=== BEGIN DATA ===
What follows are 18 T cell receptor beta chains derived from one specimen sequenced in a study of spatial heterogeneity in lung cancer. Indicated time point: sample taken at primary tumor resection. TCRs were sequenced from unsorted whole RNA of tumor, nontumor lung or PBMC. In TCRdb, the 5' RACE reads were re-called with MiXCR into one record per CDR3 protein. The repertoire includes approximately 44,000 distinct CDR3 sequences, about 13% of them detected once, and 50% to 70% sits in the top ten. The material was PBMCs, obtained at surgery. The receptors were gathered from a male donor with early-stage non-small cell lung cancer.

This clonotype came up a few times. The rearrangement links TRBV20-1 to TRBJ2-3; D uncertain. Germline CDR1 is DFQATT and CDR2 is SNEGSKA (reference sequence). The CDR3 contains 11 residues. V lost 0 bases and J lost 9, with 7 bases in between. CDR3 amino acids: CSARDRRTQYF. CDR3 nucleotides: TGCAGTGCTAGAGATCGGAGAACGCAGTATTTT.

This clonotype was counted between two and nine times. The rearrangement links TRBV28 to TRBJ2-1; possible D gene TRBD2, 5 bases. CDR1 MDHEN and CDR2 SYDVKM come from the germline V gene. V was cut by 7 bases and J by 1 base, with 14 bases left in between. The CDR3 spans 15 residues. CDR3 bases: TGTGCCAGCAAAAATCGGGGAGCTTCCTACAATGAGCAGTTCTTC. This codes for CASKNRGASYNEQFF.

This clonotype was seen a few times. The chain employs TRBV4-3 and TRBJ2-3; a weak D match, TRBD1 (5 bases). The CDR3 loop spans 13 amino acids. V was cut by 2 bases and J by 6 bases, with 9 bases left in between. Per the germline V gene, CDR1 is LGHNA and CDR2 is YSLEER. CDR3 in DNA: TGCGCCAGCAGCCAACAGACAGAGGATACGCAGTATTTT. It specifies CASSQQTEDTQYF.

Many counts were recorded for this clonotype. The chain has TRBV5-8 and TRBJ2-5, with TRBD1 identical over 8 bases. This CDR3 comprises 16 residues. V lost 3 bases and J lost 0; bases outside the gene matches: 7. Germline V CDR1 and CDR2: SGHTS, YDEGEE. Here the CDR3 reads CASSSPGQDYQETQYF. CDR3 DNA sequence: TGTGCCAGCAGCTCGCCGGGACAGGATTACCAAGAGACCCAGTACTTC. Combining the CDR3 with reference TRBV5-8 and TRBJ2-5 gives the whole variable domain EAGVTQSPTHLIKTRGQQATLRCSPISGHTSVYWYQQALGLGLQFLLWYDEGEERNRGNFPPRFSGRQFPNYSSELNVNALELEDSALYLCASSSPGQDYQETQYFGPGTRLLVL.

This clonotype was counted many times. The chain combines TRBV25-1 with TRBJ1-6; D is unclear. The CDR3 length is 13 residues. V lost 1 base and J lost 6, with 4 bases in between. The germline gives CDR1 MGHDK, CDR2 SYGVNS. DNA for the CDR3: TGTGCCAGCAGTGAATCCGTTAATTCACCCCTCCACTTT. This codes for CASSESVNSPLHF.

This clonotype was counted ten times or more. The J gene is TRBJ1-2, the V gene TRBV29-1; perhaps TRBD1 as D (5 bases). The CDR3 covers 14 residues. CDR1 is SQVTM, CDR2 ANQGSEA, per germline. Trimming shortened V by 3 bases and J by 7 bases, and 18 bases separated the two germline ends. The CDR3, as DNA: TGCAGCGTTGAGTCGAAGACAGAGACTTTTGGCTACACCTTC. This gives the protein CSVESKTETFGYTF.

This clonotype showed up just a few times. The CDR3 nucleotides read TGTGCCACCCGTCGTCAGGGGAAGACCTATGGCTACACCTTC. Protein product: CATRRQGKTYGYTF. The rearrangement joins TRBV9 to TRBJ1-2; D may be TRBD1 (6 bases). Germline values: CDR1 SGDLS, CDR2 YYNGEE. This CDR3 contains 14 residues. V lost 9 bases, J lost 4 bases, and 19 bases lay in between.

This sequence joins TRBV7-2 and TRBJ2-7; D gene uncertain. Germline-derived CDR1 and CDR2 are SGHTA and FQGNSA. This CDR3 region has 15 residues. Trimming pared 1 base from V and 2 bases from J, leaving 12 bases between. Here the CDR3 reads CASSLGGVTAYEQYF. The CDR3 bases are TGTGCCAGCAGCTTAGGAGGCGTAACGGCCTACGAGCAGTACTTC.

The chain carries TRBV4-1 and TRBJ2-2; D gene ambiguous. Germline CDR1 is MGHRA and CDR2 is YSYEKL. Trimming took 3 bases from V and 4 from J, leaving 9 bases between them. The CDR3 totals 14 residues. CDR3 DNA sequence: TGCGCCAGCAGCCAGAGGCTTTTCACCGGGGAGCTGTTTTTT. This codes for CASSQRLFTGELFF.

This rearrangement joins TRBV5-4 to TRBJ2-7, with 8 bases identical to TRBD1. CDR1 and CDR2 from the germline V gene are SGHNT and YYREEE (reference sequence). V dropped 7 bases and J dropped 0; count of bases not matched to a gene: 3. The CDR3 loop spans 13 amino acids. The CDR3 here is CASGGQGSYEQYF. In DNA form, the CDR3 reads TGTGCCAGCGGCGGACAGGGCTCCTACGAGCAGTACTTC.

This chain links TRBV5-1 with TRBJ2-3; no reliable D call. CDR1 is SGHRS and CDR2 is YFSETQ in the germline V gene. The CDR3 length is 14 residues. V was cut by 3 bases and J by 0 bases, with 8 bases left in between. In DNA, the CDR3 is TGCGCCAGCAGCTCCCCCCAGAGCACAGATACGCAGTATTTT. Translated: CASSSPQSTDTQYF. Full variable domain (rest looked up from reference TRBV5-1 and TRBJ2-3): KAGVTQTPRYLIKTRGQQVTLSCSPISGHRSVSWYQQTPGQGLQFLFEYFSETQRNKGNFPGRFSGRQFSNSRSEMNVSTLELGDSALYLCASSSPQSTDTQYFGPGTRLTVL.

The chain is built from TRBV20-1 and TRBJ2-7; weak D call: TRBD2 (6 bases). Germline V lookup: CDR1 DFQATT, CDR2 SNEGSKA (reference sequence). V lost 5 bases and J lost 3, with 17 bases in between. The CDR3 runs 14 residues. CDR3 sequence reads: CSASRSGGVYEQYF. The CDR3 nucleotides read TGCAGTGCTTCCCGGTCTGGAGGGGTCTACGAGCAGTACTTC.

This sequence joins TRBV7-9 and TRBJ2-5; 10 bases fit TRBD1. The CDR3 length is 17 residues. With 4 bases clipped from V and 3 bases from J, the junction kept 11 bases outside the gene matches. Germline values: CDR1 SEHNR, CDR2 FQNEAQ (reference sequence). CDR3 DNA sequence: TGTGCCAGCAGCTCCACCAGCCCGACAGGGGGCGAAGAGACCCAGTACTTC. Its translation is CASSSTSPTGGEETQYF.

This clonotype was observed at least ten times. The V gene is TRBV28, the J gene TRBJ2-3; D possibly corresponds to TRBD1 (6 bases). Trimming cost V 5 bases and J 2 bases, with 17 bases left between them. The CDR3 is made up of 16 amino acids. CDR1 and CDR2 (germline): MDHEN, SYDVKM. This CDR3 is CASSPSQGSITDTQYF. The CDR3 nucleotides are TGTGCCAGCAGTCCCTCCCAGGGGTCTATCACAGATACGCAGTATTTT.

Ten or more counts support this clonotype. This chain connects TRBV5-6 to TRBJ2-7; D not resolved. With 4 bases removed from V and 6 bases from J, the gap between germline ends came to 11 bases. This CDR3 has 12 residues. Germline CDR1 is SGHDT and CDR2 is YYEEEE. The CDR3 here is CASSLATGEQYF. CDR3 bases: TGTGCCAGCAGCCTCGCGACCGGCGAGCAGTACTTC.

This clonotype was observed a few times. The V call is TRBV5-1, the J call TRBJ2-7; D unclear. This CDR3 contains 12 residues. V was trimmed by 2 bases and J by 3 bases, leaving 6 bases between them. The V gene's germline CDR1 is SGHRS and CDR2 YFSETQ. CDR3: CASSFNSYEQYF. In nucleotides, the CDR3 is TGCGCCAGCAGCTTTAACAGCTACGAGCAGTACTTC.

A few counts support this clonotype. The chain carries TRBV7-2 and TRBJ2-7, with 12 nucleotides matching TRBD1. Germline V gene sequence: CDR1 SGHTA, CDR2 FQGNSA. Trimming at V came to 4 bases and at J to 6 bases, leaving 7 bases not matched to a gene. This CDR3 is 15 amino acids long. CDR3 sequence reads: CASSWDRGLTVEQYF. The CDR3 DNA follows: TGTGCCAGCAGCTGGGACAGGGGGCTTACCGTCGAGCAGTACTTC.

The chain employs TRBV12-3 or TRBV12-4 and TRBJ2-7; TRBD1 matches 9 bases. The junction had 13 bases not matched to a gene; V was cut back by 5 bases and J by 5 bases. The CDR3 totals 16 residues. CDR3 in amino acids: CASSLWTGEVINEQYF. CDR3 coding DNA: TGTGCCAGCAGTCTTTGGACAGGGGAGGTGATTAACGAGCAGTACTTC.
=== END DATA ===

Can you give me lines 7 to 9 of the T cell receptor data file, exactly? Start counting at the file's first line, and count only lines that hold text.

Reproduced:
This clonotype was counted ten times or more. The J gene is TRBJ1-2, the V gene TRBV29-1; perhaps TRBD1 as D (5 bases). The CDR3 covers 14 residues. CDR1 is SQVTM, CDR2 ANQGSEA, per germline. Trimming shortened V by 3 bases and J by 7 bases, and 18 bases separated the two germline ends. The CDR3, as DNA: TGCAGCGTTGAGTCGAAGACAGAGACTTTTGGCTACACCTTC. This gives the protein CSVESKTETFGYTF.

This clonotype showed up just a few times. The CDR3 nucleotides read TGTGCCACCCGTCGTCAGGGGAAGACCTATGGCTACACCTTC. Protein product: CATRRQGKTYGYTF. The rearrangement joins TRBV9 to TRBJ1-2; D may be TRBD1 (6 bases). Germline values: CDR1 SGDLS, CDR2 YYNGEE. This CDR3 contains 14 residues. V lost 9 bases, J lost 4 bases, and 19 bases lay in between.

This sequence joins TRBV7-2 and TRBJ2-7; D gene uncertain. Germline-derived CDR1 and CDR2 are SGHTA and FQGNSA. This CDR3 region has 15 residues. Trimming pared 1 base from V and 2 bases from J, leaving 12 bases between. Here the CDR3 reads CASSLGGVTAYEQYF. The CDR3 bases are TGTGCCAGCAGCTTAGGAGGCGTAACGGCCTACGAGCAGTACTTC.